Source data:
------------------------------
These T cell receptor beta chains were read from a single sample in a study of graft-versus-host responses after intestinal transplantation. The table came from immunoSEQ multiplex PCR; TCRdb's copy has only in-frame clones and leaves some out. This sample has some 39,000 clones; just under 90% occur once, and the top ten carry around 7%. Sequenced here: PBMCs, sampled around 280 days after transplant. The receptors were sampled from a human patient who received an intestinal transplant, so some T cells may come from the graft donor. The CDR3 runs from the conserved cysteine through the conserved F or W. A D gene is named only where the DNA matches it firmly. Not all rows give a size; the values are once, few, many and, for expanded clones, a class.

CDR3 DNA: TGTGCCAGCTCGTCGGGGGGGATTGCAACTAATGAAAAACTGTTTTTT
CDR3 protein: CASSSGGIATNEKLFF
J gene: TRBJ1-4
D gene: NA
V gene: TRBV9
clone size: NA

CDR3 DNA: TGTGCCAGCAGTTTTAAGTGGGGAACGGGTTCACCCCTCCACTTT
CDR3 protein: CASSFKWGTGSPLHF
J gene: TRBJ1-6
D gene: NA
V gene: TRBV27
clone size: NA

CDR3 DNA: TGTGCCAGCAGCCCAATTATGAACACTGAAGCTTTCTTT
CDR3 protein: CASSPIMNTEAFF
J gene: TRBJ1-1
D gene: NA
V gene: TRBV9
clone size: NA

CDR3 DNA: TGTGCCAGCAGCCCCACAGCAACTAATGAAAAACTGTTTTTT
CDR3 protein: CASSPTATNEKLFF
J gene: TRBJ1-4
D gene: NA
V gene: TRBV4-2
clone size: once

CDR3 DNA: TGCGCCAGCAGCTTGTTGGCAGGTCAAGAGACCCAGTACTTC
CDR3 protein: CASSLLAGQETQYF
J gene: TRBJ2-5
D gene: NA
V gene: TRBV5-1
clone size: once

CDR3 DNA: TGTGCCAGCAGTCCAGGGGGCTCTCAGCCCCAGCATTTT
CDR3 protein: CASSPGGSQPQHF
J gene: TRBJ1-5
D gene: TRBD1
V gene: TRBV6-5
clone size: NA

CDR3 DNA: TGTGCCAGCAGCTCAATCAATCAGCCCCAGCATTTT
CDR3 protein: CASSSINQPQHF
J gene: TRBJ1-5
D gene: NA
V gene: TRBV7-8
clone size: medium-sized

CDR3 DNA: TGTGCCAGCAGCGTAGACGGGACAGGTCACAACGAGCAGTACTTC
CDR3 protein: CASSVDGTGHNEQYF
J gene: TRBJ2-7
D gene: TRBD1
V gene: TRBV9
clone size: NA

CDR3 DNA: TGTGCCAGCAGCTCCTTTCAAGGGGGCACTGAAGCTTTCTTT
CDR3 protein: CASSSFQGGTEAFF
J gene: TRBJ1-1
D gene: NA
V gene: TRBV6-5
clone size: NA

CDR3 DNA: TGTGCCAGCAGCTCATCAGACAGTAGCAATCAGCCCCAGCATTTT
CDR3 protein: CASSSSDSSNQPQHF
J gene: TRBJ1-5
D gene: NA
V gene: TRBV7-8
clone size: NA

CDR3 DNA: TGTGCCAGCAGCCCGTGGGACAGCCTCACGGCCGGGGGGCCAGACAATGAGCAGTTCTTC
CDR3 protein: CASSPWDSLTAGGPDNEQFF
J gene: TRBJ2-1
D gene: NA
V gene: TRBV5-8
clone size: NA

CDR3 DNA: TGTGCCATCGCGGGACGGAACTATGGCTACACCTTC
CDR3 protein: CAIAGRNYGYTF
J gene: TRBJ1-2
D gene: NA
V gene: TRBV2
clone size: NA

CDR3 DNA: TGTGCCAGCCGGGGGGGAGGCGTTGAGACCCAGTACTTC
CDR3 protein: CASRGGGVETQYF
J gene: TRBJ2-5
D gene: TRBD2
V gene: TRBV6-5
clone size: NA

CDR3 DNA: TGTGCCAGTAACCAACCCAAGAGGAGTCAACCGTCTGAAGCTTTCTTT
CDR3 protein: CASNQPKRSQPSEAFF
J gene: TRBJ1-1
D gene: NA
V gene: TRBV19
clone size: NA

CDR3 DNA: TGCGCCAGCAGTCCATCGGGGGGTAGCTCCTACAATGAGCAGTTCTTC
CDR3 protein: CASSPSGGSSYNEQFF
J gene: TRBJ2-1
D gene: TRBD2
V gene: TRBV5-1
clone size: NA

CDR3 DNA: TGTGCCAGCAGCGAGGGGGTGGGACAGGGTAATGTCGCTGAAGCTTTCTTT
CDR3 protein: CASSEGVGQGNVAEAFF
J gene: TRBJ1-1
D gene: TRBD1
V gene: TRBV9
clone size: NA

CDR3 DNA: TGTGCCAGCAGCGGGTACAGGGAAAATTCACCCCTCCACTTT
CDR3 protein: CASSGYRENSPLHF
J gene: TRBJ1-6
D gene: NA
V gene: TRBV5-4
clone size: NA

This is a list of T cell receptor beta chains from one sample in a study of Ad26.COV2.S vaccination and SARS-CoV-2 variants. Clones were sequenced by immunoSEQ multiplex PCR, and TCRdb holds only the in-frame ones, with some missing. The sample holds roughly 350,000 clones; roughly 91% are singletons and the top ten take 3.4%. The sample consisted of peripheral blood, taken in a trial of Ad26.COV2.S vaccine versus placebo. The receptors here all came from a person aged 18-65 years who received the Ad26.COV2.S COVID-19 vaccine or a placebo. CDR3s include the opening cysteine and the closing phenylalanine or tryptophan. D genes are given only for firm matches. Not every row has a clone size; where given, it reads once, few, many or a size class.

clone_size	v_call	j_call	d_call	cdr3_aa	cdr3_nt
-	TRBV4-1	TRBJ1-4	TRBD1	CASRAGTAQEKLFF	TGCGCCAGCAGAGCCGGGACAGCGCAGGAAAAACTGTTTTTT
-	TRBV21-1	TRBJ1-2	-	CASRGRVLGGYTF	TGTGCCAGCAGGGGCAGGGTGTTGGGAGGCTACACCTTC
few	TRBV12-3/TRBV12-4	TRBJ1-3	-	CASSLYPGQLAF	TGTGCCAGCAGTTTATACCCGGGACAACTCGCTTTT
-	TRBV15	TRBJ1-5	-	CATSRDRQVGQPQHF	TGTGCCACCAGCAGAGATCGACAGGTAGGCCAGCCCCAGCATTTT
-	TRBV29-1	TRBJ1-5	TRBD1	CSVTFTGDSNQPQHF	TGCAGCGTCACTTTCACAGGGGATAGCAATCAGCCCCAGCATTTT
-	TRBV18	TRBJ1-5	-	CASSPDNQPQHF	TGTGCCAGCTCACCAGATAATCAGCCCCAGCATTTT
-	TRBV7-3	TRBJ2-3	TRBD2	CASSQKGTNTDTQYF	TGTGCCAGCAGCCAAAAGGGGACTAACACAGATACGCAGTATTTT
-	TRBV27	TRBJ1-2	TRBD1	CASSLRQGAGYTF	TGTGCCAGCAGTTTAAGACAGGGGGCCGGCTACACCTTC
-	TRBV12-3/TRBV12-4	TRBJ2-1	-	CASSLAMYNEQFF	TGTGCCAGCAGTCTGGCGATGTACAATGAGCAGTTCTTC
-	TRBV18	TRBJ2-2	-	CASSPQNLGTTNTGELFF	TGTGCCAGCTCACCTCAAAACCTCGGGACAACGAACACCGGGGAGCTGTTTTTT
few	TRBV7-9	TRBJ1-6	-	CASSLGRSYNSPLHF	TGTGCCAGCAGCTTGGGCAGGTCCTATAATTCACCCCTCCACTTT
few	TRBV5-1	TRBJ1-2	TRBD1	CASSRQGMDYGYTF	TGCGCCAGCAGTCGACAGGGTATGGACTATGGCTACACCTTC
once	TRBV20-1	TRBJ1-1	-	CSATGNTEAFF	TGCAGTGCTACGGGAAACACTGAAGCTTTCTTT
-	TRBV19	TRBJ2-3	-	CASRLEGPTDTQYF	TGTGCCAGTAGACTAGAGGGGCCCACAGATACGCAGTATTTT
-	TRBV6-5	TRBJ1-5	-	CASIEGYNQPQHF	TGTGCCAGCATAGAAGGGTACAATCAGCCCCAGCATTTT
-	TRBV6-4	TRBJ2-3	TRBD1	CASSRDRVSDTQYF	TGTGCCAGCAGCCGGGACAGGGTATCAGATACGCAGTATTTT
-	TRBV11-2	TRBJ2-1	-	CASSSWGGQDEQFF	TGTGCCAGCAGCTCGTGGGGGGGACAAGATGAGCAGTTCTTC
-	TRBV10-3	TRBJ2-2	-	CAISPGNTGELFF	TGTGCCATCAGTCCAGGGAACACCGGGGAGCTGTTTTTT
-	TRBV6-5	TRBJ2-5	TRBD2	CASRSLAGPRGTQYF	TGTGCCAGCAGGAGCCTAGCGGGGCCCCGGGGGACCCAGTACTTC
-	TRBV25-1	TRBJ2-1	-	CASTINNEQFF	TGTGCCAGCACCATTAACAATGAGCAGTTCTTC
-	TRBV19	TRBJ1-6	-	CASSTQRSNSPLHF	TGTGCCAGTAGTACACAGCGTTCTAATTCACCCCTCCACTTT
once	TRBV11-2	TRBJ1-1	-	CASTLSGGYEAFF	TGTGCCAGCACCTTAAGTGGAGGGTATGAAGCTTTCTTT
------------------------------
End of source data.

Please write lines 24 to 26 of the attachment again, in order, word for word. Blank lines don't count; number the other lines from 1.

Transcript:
V gene: TRBV4-2
clone size: once

CDR3 DNA: TGCGCCAGCAGCTTGTTGGCAGGTCAAGAGACCCAGTACTTC